"Paranoia is when people strongly believe that others are going to deliberately harm them in some way, and in severe cases, it leads to patients becoming very isolated," Daniel Freeman, a clinical psychologist and researcher at Oxford University's Department of Psychiatry, said over the phone.
"What we want to do with people who have severe paranoia is to let them relearn that they are safe, and the best way of doing that is to go back into the situation that they fear using VR, and to relearn that nothing bad happens," added Freeman.
In a study published Thursday in the British Journal of Psychiatry, the researchers describe working with 30 patients suffering from persecutory delusions—when patients believe that the people around them might threaten them in some way. The patients all spent 30 minutes in VR, with half the group told to rely on their normal defensive behaviours, and the other half told to "do the same but also to drop their defences" by actively approaching VR characters, and staring at them. This tactic is used to grow people's confidence as they learn that the situation they are confronting is actually less scary than they previously thought.
The two scenarios included a London Tube train and an elevator full of people, which both started off empty, before researchers gradually populated them with more computer-generated avatars at five minute intervals.
Over half of the patients who lowered their defenses reported reductions in their paranoid delusions after just 30 minutes. Before the VR experiment, the patients averaged an 80 percent conviction in their paranoia, while after the experiment, those who dropped their defenses only averaged a 47 percent conviction.
The results, said Freeman, were pretty "remarkable."
In their paper, the researchers describe how difficult it can be for patients to confront situations they fear while deliberately "letting down long-built defences." "Even in virtual reality the anxiety generated and effort required of the patients was plain to see," they wrote.
Traditional methods of dealing with paranoia include going to several therapy sessions to discuss problems and possible solutions, as well as sessions that involve confronting fears in the real world.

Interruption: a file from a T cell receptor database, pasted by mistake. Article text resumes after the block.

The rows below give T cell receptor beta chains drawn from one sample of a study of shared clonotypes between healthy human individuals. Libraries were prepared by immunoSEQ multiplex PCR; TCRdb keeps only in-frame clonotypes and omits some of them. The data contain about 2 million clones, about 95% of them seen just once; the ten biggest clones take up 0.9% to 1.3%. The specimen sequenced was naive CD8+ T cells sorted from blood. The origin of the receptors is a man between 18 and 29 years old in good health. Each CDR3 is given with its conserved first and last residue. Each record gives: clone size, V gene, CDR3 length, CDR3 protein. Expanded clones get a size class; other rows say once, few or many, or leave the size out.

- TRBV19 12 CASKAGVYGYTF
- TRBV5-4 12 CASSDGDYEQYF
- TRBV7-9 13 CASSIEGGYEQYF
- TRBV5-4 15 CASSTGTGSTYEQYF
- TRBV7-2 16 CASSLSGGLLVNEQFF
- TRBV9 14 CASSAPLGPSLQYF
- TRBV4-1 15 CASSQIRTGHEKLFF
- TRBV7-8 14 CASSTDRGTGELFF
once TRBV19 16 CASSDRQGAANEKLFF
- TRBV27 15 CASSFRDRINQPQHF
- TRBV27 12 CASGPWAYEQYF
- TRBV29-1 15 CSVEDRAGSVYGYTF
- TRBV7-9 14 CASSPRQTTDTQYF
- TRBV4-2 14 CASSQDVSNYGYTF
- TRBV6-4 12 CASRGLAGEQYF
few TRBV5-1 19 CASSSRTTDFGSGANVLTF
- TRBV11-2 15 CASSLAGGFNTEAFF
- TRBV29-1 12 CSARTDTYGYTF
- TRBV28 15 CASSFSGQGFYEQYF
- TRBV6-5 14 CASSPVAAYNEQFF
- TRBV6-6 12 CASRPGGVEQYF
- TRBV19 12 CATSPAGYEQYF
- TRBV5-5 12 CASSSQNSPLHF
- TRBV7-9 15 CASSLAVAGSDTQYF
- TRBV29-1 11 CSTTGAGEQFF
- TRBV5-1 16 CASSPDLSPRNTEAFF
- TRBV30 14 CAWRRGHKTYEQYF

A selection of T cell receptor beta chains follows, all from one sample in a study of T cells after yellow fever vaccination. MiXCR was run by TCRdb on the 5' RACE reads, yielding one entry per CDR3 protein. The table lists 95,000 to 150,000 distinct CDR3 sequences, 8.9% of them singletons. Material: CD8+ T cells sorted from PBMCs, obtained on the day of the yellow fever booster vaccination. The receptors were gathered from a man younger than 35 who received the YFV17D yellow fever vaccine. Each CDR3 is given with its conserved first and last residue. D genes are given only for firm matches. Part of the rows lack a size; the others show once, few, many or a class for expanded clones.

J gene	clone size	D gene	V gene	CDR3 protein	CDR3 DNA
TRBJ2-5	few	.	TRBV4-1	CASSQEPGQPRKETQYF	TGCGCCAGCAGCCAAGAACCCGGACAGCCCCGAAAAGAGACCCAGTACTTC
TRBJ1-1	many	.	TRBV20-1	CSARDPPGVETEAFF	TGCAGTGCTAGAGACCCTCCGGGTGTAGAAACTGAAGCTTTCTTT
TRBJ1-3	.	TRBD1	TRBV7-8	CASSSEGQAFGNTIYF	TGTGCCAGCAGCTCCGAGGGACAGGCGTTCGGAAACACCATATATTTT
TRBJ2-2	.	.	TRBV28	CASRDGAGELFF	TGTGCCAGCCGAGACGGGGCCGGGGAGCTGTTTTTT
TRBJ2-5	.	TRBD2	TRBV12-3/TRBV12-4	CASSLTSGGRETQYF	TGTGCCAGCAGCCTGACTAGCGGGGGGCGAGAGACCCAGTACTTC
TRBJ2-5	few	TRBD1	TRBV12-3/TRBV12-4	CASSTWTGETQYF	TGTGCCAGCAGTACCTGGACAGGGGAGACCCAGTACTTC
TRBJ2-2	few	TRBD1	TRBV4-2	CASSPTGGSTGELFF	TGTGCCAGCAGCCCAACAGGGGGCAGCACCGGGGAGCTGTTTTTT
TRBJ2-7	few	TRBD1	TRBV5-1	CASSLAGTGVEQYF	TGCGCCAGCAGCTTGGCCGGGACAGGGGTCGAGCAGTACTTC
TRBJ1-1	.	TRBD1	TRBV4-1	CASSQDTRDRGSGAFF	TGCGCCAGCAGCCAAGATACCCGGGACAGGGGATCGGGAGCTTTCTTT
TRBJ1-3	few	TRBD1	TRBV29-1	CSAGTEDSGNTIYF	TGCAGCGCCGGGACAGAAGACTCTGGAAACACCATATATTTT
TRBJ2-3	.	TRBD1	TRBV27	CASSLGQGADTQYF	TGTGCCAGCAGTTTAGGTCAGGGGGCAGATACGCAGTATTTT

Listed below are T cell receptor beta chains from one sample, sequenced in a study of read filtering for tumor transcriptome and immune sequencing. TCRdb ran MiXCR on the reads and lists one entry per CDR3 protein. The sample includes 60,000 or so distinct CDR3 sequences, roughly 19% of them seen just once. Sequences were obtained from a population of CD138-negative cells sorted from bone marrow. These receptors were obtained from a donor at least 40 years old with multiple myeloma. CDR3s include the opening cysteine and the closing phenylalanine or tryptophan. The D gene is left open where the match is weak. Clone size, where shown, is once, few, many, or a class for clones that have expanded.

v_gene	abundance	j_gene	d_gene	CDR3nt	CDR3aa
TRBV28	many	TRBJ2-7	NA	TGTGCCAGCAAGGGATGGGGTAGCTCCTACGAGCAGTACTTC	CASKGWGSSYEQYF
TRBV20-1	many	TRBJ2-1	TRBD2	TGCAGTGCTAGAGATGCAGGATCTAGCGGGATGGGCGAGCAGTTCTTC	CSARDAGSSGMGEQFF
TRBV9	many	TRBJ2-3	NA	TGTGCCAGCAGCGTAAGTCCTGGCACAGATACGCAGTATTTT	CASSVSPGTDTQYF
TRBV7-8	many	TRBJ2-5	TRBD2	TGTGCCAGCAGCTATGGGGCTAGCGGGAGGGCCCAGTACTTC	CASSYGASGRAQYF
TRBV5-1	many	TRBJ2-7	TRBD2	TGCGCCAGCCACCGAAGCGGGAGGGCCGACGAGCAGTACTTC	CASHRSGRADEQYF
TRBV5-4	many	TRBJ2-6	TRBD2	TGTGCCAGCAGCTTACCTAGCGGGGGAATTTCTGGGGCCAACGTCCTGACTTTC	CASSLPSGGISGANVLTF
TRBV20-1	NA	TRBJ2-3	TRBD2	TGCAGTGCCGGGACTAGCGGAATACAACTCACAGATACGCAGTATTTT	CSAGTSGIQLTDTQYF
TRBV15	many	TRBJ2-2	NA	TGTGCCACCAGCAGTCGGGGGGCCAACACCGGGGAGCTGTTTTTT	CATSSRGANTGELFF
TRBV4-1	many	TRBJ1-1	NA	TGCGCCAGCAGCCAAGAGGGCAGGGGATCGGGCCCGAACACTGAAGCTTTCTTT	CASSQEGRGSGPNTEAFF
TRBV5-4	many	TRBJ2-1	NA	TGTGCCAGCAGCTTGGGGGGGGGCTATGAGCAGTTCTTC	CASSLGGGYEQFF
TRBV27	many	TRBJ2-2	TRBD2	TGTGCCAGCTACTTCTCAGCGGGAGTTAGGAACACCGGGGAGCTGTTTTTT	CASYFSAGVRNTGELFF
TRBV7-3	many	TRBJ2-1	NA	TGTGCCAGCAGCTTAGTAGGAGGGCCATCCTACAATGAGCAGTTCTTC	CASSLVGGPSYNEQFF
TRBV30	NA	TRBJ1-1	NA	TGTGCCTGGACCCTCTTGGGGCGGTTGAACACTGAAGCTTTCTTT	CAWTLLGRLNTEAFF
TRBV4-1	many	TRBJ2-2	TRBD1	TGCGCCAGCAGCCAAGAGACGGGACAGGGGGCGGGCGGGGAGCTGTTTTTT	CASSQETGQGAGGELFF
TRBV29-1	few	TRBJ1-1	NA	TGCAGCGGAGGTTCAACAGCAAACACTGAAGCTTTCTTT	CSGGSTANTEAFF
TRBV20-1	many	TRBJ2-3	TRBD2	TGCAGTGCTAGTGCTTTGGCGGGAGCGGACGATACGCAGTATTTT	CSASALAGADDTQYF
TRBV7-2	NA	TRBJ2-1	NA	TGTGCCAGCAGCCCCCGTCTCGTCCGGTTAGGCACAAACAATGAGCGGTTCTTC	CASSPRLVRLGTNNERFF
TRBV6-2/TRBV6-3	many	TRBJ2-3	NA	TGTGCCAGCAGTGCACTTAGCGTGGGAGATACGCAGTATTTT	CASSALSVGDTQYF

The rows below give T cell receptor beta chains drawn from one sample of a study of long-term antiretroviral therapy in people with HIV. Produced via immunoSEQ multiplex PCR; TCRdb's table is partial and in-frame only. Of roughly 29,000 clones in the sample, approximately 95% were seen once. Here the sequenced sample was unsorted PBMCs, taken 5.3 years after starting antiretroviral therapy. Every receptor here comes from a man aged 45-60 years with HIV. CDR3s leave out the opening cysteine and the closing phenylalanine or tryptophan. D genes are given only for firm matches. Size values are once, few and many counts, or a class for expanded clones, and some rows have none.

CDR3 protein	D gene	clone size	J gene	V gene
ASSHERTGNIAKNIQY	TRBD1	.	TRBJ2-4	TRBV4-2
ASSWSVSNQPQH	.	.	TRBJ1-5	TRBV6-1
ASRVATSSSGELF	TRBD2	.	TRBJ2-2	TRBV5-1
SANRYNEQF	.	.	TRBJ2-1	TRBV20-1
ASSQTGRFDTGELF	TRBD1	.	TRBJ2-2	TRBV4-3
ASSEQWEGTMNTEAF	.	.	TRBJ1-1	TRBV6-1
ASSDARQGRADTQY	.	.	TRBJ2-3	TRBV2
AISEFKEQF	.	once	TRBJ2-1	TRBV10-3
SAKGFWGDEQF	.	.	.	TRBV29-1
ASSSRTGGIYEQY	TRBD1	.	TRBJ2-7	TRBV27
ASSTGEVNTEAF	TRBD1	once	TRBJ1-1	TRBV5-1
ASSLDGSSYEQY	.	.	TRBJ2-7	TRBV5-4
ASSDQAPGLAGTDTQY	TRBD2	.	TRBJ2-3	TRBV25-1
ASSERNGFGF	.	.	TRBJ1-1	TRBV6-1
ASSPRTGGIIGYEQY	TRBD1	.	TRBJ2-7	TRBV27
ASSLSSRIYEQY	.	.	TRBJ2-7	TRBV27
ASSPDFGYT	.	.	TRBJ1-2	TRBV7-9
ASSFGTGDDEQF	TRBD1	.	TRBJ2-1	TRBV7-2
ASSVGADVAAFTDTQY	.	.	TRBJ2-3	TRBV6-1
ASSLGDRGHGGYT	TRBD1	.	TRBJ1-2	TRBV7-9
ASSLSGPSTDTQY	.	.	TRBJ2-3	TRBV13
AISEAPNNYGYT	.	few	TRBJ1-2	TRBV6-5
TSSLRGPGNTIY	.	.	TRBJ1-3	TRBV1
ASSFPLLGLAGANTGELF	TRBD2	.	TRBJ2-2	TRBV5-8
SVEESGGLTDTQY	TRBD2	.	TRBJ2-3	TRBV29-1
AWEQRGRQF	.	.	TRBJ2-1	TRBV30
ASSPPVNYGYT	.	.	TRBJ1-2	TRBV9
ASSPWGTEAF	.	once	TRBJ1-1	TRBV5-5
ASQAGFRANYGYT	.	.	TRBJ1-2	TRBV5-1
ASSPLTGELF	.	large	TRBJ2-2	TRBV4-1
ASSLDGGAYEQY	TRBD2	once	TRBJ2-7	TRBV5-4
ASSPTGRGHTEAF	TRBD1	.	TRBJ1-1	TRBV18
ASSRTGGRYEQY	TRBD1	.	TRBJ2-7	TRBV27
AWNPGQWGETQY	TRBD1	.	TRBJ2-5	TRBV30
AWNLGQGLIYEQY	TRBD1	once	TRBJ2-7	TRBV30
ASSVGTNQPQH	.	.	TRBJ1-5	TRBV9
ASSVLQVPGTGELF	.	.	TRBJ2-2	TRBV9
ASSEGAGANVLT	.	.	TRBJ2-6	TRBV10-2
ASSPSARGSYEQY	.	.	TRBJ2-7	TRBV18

According to Lucia Valmaggia, a senior lecturer and consultant clinical psychologist at King's College London, virtual reality environments allow researchers to expose their patients slowly to triggers that cause paranoia and control the situation they are confronting.
"VR lets you manipulate each trigger and tailor it to the needs of the patient," said Valmaggia, noting that whereas researchers could control a virtual environment for their patients, they couldn't necessarily manipulate a real one.
"People's minds and bodies behave as though VR was real, but as patients know it's not real, they're less afraid to try it"
VR, said Freeman, could also provide cheaper and quicker treatment methods. As headset costs plummet, more people will have access to them at home, and the team envision specially tailored VR therapy sessions at home or in walk-in clinics in the future.
"People's minds and bodies behave as though VR was real, but as patients know it's not real, they're less afraid to try it," said Freeman.
Next up, the team want to work on a more personalised batch of scenarios tailored around different individual needs, and testing these in a larger clinical trial.
"What I'd like to have is a whole range of scenarios and for the patient to choose the one that is most relevant to them," explained Freeman. "Some patients might not, for example, be affected by being in the tube or in lifts—they might be affected when they're in their local shop or in the bus. We need more of these scenarios."